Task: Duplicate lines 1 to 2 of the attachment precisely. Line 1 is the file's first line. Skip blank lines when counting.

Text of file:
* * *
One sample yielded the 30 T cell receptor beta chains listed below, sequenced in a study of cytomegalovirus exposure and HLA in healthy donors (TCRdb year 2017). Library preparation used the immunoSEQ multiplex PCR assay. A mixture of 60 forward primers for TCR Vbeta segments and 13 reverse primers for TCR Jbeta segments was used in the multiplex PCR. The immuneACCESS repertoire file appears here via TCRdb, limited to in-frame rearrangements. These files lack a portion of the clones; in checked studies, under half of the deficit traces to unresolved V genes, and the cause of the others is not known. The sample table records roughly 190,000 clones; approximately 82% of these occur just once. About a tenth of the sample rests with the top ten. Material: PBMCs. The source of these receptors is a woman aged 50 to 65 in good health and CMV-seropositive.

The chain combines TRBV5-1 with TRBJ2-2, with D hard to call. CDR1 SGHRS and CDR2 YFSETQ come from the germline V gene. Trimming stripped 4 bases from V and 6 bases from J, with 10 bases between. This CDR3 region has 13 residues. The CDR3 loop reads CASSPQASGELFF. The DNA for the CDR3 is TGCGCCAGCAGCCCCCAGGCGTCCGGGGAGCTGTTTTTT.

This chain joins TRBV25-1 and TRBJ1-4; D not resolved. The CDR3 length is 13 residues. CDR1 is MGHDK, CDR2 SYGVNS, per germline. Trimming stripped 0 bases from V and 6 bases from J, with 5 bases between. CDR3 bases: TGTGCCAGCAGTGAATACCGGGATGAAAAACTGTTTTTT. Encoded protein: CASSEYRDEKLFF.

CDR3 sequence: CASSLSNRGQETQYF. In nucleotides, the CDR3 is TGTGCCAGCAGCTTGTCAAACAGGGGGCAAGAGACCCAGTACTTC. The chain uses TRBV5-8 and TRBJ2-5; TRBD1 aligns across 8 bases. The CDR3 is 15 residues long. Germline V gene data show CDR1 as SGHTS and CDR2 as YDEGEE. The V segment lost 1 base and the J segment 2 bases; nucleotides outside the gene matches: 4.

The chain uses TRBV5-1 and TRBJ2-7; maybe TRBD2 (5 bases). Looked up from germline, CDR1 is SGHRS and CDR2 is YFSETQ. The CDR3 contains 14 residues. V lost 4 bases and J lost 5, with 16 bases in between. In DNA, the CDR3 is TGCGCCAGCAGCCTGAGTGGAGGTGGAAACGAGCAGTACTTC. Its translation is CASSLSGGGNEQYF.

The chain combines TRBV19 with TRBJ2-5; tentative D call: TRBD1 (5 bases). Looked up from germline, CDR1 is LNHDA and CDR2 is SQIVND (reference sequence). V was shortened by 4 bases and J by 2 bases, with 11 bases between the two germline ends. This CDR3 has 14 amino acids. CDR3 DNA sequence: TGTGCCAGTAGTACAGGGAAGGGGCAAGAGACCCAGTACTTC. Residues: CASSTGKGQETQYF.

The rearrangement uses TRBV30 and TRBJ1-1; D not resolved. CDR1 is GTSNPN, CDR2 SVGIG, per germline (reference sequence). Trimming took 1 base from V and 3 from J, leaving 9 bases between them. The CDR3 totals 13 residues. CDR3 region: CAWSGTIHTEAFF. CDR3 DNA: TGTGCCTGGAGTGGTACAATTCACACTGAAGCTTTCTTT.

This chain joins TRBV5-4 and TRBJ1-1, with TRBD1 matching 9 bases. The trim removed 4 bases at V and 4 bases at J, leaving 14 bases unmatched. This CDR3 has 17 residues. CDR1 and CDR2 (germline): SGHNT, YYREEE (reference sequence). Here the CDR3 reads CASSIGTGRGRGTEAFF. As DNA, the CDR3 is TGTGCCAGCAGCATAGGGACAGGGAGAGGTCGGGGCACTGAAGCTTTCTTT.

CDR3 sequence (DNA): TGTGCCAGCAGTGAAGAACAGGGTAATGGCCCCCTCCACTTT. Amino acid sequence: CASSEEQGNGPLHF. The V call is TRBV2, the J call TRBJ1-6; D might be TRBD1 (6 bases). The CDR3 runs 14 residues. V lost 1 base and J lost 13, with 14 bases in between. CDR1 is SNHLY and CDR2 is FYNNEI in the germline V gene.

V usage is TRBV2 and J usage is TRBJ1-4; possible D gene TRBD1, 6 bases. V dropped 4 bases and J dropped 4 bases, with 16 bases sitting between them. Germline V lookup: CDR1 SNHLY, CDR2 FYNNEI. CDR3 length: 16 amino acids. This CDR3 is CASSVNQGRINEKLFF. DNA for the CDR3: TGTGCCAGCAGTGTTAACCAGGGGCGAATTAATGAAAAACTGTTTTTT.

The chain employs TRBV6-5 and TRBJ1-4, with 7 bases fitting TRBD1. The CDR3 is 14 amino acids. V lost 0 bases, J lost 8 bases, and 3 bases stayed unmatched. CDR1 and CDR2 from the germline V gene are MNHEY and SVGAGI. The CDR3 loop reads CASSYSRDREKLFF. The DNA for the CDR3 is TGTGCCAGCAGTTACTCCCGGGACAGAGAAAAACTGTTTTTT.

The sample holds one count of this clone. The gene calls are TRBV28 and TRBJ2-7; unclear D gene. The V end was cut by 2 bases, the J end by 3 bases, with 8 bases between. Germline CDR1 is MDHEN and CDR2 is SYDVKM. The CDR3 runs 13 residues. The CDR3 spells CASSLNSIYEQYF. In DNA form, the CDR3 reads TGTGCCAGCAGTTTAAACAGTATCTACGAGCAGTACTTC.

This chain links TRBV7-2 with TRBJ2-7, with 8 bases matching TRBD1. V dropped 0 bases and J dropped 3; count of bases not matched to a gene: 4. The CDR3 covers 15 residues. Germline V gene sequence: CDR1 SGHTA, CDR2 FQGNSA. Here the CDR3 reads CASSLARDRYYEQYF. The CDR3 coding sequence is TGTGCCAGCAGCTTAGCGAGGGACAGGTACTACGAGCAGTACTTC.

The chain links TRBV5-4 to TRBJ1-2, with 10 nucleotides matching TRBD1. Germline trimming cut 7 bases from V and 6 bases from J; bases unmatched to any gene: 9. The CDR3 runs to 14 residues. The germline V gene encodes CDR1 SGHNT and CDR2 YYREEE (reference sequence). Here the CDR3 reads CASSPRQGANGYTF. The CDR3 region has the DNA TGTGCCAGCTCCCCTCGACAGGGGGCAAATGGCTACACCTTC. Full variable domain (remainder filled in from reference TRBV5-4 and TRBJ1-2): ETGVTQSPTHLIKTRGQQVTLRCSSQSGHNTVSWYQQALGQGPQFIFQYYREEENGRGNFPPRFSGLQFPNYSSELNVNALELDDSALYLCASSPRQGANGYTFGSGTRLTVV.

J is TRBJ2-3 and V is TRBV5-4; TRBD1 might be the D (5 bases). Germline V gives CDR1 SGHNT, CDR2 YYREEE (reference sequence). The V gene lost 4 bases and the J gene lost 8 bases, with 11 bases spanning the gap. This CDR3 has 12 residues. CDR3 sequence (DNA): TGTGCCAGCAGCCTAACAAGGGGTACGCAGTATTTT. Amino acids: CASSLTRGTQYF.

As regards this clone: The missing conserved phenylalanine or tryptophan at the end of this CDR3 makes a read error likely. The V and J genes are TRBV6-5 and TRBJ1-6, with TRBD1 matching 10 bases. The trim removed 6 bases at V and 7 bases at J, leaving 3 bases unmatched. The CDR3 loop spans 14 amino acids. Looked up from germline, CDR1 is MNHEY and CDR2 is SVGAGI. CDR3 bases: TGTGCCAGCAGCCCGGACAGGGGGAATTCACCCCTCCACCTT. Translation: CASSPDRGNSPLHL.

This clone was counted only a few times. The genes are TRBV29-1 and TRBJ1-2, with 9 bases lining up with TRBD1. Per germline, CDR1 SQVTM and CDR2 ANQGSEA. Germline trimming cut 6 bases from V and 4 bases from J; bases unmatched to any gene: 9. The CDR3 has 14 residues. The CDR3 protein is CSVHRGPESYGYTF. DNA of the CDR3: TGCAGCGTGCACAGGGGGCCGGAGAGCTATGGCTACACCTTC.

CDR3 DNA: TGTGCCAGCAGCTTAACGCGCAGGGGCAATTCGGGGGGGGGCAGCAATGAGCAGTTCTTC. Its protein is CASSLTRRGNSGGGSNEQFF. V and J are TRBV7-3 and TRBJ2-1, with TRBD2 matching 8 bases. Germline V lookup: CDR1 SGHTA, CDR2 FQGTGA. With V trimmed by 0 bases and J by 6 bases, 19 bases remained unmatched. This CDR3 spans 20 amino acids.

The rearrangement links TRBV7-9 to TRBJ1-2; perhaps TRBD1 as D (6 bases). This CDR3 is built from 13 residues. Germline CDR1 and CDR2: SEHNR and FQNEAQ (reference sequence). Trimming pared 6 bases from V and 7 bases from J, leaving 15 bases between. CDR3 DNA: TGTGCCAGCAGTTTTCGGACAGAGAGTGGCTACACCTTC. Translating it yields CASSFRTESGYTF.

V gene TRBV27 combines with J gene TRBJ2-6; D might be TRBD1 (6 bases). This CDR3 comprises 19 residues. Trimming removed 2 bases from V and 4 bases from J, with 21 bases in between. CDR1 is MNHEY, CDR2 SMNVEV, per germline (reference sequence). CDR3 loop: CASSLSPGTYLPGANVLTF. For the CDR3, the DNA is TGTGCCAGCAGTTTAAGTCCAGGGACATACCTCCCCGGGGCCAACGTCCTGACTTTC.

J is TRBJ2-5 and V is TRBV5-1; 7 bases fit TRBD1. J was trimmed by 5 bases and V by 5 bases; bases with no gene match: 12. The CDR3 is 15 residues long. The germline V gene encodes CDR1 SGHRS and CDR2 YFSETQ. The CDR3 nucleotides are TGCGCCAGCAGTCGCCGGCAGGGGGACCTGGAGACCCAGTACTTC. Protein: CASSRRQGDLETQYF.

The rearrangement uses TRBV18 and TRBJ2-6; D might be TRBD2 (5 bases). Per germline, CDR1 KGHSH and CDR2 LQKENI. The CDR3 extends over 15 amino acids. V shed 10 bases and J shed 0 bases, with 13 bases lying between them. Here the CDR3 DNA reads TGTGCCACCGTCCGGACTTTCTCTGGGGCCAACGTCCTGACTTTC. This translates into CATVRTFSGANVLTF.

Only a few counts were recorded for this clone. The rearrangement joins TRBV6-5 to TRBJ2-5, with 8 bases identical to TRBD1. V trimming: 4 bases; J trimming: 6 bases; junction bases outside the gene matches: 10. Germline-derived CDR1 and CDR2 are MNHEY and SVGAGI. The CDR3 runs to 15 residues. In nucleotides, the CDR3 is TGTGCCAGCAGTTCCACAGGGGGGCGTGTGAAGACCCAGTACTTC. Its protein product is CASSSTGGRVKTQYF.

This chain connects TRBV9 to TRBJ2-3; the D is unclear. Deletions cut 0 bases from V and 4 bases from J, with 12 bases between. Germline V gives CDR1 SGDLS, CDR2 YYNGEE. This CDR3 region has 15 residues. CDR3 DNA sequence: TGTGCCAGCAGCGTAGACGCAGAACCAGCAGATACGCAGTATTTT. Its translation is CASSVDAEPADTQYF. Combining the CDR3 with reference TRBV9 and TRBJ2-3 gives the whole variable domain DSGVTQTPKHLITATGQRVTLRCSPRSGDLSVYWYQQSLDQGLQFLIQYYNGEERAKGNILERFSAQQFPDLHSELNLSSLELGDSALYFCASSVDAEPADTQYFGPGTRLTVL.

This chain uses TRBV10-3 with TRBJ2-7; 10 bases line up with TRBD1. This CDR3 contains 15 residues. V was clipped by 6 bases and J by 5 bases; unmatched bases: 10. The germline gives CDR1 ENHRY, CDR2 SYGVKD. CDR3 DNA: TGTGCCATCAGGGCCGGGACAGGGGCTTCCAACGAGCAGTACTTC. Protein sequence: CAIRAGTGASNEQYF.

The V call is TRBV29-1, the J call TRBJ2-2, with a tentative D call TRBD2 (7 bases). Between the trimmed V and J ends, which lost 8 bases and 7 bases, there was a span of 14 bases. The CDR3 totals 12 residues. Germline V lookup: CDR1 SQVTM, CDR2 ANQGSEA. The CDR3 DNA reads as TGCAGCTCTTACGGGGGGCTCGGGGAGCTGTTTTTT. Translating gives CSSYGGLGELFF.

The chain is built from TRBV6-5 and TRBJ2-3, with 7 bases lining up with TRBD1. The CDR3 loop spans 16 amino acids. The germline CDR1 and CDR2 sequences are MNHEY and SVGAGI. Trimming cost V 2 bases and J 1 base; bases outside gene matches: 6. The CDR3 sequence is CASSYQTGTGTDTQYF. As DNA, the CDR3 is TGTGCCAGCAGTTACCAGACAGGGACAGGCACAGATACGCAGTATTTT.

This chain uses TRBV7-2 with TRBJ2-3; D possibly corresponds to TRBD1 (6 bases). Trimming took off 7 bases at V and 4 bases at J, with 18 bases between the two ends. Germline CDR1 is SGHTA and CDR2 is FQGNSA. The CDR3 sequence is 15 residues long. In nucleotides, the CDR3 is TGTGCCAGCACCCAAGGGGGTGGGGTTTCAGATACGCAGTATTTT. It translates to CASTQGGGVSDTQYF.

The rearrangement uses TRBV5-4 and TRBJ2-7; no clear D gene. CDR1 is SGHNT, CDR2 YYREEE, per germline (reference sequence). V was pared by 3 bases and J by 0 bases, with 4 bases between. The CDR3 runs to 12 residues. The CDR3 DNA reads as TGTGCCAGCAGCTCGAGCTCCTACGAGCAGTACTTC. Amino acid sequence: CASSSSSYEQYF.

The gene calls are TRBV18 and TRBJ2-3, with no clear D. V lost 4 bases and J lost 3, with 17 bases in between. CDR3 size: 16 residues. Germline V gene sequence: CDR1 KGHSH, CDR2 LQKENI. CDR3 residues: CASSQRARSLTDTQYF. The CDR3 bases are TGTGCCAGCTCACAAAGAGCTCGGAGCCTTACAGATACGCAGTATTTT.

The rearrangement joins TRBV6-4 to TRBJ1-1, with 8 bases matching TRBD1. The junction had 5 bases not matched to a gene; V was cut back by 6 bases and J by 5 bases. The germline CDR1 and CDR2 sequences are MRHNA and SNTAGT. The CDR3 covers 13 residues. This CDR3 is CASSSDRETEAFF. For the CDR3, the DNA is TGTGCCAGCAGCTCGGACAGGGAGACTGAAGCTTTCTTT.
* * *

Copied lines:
One sample yielded the 30 T cell receptor beta chains listed below, sequenced in a study of cytomegalovirus exposure and HLA in healthy donors (TCRdb year 2017). Library preparation used the immunoSEQ multiplex PCR assay. A mixture of 60 forward primers for TCR Vbeta segments and 13 reverse primers for TCR Jbeta segments was used in the multiplex PCR. The immuneACCESS repertoire file appears here via TCRdb, limited to in-frame rearrangements. These files lack a portion of the clones; in checked studies, under half of the deficit traces to unresolved V genes, and the cause of the others is not known. The sample table records roughly 190,000 clones; approximately 82% of these occur just once. About a tenth of the sample rests with the top ten. Material: PBMCs. The source of these receptors is a woman aged 50 to 65 in good health and CMV-seropositive.

The chain combines TRBV5-1 with TRBJ2-2, with D hard to call. CDR1 SGHRS and CDR2 YFSETQ come from the germline V gene. Trimming stripped 4 bases from V and 6 bases from J, with 10 bases between. This CDR3 region has 13 residues. The CDR3 loop reads CASSPQASGELFF. The DNA for the CDR3 is TGCGCCAGCAGCCCCCAGGCGTCCGGGGAGCTGTTTTTT.